Factbox: Islamist parties running in Pakistan's election

ISLAMABAD (Reuters) - Religious parties - some new, others long-established - are fielding more than 1,500 candidates for national and provincial assemblies in Pakistan’s general election on July 25.

FILE PHOTO: Supporters of the Tehrik-e-Labaik Pakistan (TLP) Islamist political party chant slogans as they march to welcome their leader Khadim Hussain Rizvi (not pictured) during a campaign rally ahead of general elections in Karachi, Pakistan July 1, 2018. REUTERS/Akhtar Soomro/File Photo

Following are details of some of the main Islamist groups taking part.

Milli Muslim League (MML)

- PARTY LEADER: Saifullah Khalid, supported by spiritual leader Hafiz Saeed

- LEGAL STATUS: Banned in Pakistan for its association with spiritual leader Hafiz Saeed, who is on a U.N. terrorism list in connection with 2008 Mumbai attacks that killed 166 people. Saeed denied involvement in the attacks.

- ELECTION STATUS: Candidates registered under the name Allah-o-Akbar Tehreek are campaigning with Saeed’s image on their posters and election materials.

- CANDIDATES: 260. 73 for National Assembly and the rest for provincial assemblies.

- RELIGIOUS SECT: Ahl-e-Hadith, also known as Salafi branch of Sunni Islam.

- BACKGROUND: Hafiz Saeed’s charity Jamaat-ud-Dawa (JuD) formed the MML party in August 2017. The United Nations says the JuD is a front for Lashkar-e-Taiba (LeT), or Army of the Pure, which the United States and India blame for the 2008 Mumbai attacks. Saeed has a $10 million U.S. bounty on his head.

Tehreek-e-Labaik Pakistan (TLP)

- PARTY LEADER: Khadim Hussain Rizvi

- LEGAL STATUS: Registered with Election Commission.

- ELECTION STATUS: Candidates contesting under the TLP banner.

- CANDIDATES: 566, 178 of for National Assembly, the rest for provincial assemblies.

- RELIGIOUS SECT: Barelvi school of Sunni Islam.

- BACKGROUND: The party emerged out of a protest movement in 2016 against the state’s execution of Mumtaz Qadri, a bodyguard of the governor of Punjab province who gunned down his boss in 2011 over his call to reform Pakistan’s blasphemy laws.

Khadim Hussain Rizvi, an Islamic preacher paralyzed from the waist following a road accident, heads the party.

In its first ever election in September, 2017, the party surprised Pakistani political elite with a strong showing by securing nearly 8 percent of total votes cast in a by-election.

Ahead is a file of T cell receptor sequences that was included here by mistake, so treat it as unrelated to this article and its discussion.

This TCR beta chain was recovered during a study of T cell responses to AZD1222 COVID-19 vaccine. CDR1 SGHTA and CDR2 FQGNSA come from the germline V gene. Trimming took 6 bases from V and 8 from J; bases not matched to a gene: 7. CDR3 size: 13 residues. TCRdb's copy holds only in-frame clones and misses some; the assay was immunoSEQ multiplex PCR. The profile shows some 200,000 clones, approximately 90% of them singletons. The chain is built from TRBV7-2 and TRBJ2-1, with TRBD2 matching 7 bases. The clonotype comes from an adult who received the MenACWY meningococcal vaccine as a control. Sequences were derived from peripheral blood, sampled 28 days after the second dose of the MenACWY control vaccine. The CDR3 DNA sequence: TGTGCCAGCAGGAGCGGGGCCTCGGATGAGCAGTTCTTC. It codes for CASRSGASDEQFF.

Ahl-e-Sunnat Wal Jamaat (ASWJ)

- PARTY LEADER: Maulana Mohammad Ahmad Ludhianvi

- LEGAL STATUS: Banned for being the political wing of sectarian militant group Lashkar-e-Jhangvi (LeJ), which has been allied with al-Qaeda and Islamic State and responsible for the killing of hundreds of minority Shi’ite Muslims. The party denies links with LeJ.

- ELECTION STATUS: Candidates are running under the name of Pakistan Rah-e-Haq party, or as independents.

- CANDIDATES: More than 150.

- RELIGIOUS SECT: Hardline Deobandi Sunni branch of Islam.

- BACKGROUND: The banned ASWJ is another name for the Sipah-e-Sahaba Pakistan (SSP), founded in 1985, which belongs to Deobandi school of Islam, which in turn was carved out of pro-Taliban Jamiat-e-Ulema Islam (JUI) party. It considers minority Shi’ite Muslims heretics.

Muttahida Majlis-e-Amal (MMA)

- PARTY LEADERS: Maulana Fazl-ur-Rehman, Sirajul Haq and Allama Sajid Naqvi.

- LEGAL STATUS: Most of the parties in the religious alliance are long-established and legally registered with the Election Commission, except for the Shi’ite Tehreek-e-Islami, which is a new name for the banned Tehreek-e-Jafria Pakistan (TJP).

- ELECTION STATUS: Candidates from two major parties and more than a dozen small religious groups are contesting under the MMA alliance.

- CANDIDATES: 595. 191 for the National Assembly, the rest for provincial assemblies.

- RELIGIOUS SECT: Deobandi, Ahl-e-Hadith, Barelvi of Sunni Islam and one Shi’ite group.

- BACKGROUND: The MMA was founded prior to the general election in 2002, which was conducted under military ruler General Pervez Musharraf. It comprised more than two dozen extremist religious parties from various sects.

The alliance won enough seats to form the government in Pakistan’s northwestern province of Khyber Pakhtunkhwa, and promoted a harsh brand of sharia, or Islamic law.

Reporting by Asif Shahzad; Editing by Alex Richardson